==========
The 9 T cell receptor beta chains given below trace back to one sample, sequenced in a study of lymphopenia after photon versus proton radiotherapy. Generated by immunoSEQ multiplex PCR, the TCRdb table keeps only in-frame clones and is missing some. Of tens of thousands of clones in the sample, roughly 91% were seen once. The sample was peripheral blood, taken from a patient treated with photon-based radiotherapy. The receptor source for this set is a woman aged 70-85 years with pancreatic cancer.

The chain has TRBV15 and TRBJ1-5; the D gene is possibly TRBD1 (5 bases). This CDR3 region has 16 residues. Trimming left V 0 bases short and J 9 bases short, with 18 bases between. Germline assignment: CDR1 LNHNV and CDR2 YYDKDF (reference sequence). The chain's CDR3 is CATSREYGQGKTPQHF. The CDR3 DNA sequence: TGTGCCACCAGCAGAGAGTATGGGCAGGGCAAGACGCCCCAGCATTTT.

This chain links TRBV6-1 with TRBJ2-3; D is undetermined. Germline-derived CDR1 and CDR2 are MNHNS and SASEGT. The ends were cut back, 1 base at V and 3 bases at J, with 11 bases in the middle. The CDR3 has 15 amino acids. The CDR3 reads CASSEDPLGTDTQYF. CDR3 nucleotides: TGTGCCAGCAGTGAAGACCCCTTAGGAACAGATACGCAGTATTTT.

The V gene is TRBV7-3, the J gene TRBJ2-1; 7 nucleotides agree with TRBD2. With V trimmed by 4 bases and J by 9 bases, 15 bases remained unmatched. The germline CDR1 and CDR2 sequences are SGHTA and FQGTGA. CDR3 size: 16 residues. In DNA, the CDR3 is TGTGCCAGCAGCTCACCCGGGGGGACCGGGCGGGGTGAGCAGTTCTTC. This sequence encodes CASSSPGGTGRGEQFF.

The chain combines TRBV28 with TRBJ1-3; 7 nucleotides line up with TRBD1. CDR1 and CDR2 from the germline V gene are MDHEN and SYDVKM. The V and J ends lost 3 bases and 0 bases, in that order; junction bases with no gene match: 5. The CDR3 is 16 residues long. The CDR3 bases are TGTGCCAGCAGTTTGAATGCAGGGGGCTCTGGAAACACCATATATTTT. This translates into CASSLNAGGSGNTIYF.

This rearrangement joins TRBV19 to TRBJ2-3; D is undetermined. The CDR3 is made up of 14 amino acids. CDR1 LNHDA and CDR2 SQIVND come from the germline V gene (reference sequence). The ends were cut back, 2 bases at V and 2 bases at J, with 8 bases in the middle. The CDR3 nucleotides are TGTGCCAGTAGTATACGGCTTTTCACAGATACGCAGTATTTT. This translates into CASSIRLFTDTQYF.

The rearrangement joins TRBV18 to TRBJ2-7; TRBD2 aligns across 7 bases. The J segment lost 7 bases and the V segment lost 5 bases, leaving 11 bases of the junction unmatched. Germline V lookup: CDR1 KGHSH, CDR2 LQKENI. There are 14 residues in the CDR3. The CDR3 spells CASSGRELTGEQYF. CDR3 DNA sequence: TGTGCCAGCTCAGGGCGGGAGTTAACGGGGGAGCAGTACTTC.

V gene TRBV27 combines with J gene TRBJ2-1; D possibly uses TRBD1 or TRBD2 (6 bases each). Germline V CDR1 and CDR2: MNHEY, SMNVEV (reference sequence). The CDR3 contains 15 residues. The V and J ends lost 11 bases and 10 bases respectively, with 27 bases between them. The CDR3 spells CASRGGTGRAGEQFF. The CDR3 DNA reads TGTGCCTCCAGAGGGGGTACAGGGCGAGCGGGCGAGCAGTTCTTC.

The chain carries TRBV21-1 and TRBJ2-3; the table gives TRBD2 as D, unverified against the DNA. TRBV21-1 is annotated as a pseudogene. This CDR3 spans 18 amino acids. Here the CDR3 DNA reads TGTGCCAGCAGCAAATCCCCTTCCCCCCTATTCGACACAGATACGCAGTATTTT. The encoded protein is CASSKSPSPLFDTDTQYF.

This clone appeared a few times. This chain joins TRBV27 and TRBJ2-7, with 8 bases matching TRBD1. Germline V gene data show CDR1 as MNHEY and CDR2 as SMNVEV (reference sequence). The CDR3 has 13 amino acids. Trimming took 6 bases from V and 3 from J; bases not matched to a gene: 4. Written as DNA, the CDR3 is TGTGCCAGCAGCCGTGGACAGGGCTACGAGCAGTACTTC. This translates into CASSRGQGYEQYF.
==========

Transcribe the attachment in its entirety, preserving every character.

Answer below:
The 9 T cell receptor beta chains given below trace back to one sample, sequenced in a study of lymphopenia after photon versus proton radiotherapy. Generated by immunoSEQ multiplex PCR, the TCRdb table keeps only in-frame clones and is missing some. Of tens of thousands of clones in the sample, roughly 91% were seen once. The sample was peripheral blood, taken from a patient treated with photon-based radiotherapy. The receptor source for this set is a woman aged 70-85 years with pancreatic cancer.

The chain has TRBV15 and TRBJ1-5; the D gene is possibly TRBD1 (5 bases). This CDR3 region has 16 residues. Trimming left V 0 bases short and J 9 bases short, with 18 bases between. Germline assignment: CDR1 LNHNV and CDR2 YYDKDF (reference sequence). The chain's CDR3 is CATSREYGQGKTPQHF. The CDR3 DNA sequence: TGTGCCACCAGCAGAGAGTATGGGCAGGGCAAGACGCCCCAGCATTTT.

This chain links TRBV6-1 with TRBJ2-3; D is undetermined. Germline-derived CDR1 and CDR2 are MNHNS and SASEGT. The ends were cut back, 1 base at V and 3 bases at J, with 11 bases in the middle. The CDR3 has 15 amino acids. The CDR3 reads CASSEDPLGTDTQYF. CDR3 nucleotides: TGTGCCAGCAGTGAAGACCCCTTAGGAACAGATACGCAGTATTTT.

The V gene is TRBV7-3, the J gene TRBJ2-1; 7 nucleotides agree with TRBD2. With V trimmed by 4 bases and J by 9 bases, 15 bases remained unmatched. The germline CDR1 and CDR2 sequences are SGHTA and FQGTGA. CDR3 size: 16 residues. In DNA, the CDR3 is TGTGCCAGCAGCTCACCCGGGGGGACCGGGCGGGGTGAGCAGTTCTTC. This sequence encodes CASSSPGGTGRGEQFF.

The chain combines TRBV28 with TRBJ1-3; 7 nucleotides line up with TRBD1. CDR1 and CDR2 from the germline V gene are MDHEN and SYDVKM. The V and J ends lost 3 bases and 0 bases, in that order; junction bases with no gene match: 5. The CDR3 is 16 residues long. The CDR3 bases are TGTGCCAGCAGTTTGAATGCAGGGGGCTCTGGAAACACCATATATTTT. This translates into CASSLNAGGSGNTIYF.

This rearrangement joins TRBV19 to TRBJ2-3; D is undetermined. The CDR3 is made up of 14 amino acids. CDR1 LNHDA and CDR2 SQIVND come from the germline V gene (reference sequence). The ends were cut back, 2 bases at V and 2 bases at J, with 8 bases in the middle. The CDR3 nucleotides are TGTGCCAGTAGTATACGGCTTTTCACAGATACGCAGTATTTT. This translates into CASSIRLFTDTQYF.

The rearrangement joins TRBV18 to TRBJ2-7; TRBD2 aligns across 7 bases. The J segment lost 7 bases and the V segment lost 5 bases, leaving 11 bases of the junction unmatched. Germline V lookup: CDR1 KGHSH, CDR2 LQKENI. There are 14 residues in the CDR3. The CDR3 spells CASSGRELTGEQYF. CDR3 DNA sequence: TGTGCCAGCTCAGGGCGGGAGTTAACGGGGGAGCAGTACTTC.

V gene TRBV27 combines with J gene TRBJ2-1; D possibly uses TRBD1 or TRBD2 (6 bases each). Germline V CDR1 and CDR2: MNHEY, SMNVEV (reference sequence). The CDR3 contains 15 residues. The V and J ends lost 11 bases and 10 bases respectively, with 27 bases between them. The CDR3 spells CASRGGTGRAGEQFF. The CDR3 DNA reads TGTGCCTCCAGAGGGGGTACAGGGCGAGCGGGCGAGCAGTTCTTC.

The chain carries TRBV21-1 and TRBJ2-3; the table gives TRBD2 as D, unverified against the DNA. TRBV21-1 is annotated as a pseudogene. This CDR3 spans 18 amino acids. Here the CDR3 DNA reads TGTGCCAGCAGCAAATCCCCTTCCCCCCTATTCGACACAGATACGCAGTATTTT. The encoded protein is CASSKSPSPLFDTDTQYF.

This clone appeared a few times. This chain joins TRBV27 and TRBJ2-7, with 8 bases matching TRBD1. Germline V gene data show CDR1 as MNHEY and CDR2 as SMNVEV (reference sequence). The CDR3 has 13 amino acids. Trimming took 6 bases from V and 3 from J; bases not matched to a gene: 4. Written as DNA, the CDR3 is TGTGCCAGCAGCCGTGGACAGGGCTACGAGCAGTACTTC. This translates into CASSRGQGYEQYF.